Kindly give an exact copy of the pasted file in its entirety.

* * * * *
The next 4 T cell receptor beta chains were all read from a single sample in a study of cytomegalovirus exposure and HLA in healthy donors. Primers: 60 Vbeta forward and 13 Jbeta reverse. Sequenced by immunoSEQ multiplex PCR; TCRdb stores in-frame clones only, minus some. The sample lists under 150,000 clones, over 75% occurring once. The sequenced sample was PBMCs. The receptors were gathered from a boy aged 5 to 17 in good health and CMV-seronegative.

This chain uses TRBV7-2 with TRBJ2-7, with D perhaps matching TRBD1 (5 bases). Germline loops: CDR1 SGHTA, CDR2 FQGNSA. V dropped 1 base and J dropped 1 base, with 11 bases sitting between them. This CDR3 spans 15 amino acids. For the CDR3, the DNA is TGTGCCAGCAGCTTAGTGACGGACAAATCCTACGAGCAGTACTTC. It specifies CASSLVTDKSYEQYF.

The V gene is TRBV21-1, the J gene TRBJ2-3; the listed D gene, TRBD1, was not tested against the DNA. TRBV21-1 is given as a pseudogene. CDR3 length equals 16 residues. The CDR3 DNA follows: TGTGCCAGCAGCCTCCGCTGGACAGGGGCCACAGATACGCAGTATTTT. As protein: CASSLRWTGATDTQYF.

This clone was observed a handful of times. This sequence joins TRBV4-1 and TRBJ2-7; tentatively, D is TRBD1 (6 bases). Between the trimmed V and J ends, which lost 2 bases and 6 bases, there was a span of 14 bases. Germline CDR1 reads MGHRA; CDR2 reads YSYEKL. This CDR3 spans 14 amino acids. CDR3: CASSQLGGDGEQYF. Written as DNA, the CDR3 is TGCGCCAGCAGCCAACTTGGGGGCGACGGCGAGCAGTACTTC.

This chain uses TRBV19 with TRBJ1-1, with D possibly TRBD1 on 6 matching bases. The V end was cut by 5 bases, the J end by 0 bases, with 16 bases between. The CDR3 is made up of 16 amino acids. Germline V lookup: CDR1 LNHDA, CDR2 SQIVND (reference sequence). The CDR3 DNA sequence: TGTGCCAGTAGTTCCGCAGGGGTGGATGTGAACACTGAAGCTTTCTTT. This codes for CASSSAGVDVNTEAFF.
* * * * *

The next 4 T cell receptor beta chains were all read from a single sample in a study of cytomegalovirus exposure and HLA in healthy donors. Primers: 60 Vbeta forward and 13 Jbeta reverse. Sequenced by immunoSEQ multiplex PCR; TCRdb stores in-frame clones only, minus some. The sample lists under 150,000 clones, over 75% occurring once. The sequenced sample was PBMCs. The receptors were gathered from a boy aged 5 to 17 in good health and CMV-seronegative.

This chain uses TRBV7-2 with TRBJ2-7, with D perhaps matching TRBD1 (5 bases). Germline loops: CDR1 SGHTA, CDR2 FQGNSA. V dropped 1 base and J dropped 1 base, with 11 bases sitting between them. This CDR3 spans 15 amino acids. For the CDR3, the DNA is TGTGCCAGCAGCTTAGTGACGGACAAATCCTACGAGCAGTACTTC. It specifies CASSLVTDKSYEQYF.

The V gene is TRBV21-1, the J gene TRBJ2-3; the listed D gene, TRBD1, was not tested against the DNA. TRBV21-1 is given as a pseudogene. CDR3 length equals 16 residues. The CDR3 DNA follows: TGTGCCAGCAGCCTCCGCTGGACAGGGGCCACAGATACGCAGTATTTT. As protein: CASSLRWTGATDTQYF.

This clone was observed a handful of times. This sequence joins TRBV4-1 and TRBJ2-7; tentatively, D is TRBD1 (6 bases). Between the trimmed V and J ends, which lost 2 bases and 6 bases, there was a span of 14 bases. Germline CDR1 reads MGHRA; CDR2 reads YSYEKL. This CDR3 spans 14 amino acids. CDR3: CASSQLGGDGEQYF. Written as DNA, the CDR3 is TGCGCCAGCAGCCAACTTGGGGGCGACGGCGAGCAGTACTTC.

This chain uses TRBV19 with TRBJ1-1, with D possibly TRBD1 on 6 matching bases. The V end was cut by 5 bases, the J end by 0 bases, with 16 bases between. The CDR3 is made up of 16 amino acids. Germline V lookup: CDR1 LNHDA, CDR2 SQIVND (reference sequence). The CDR3 DNA sequence: TGTGCCAGTAGTTCCGCAGGGGTGGATGTGAACACTGAAGCTTTCTTT. This codes for CASSSAGVDVNTEAFF.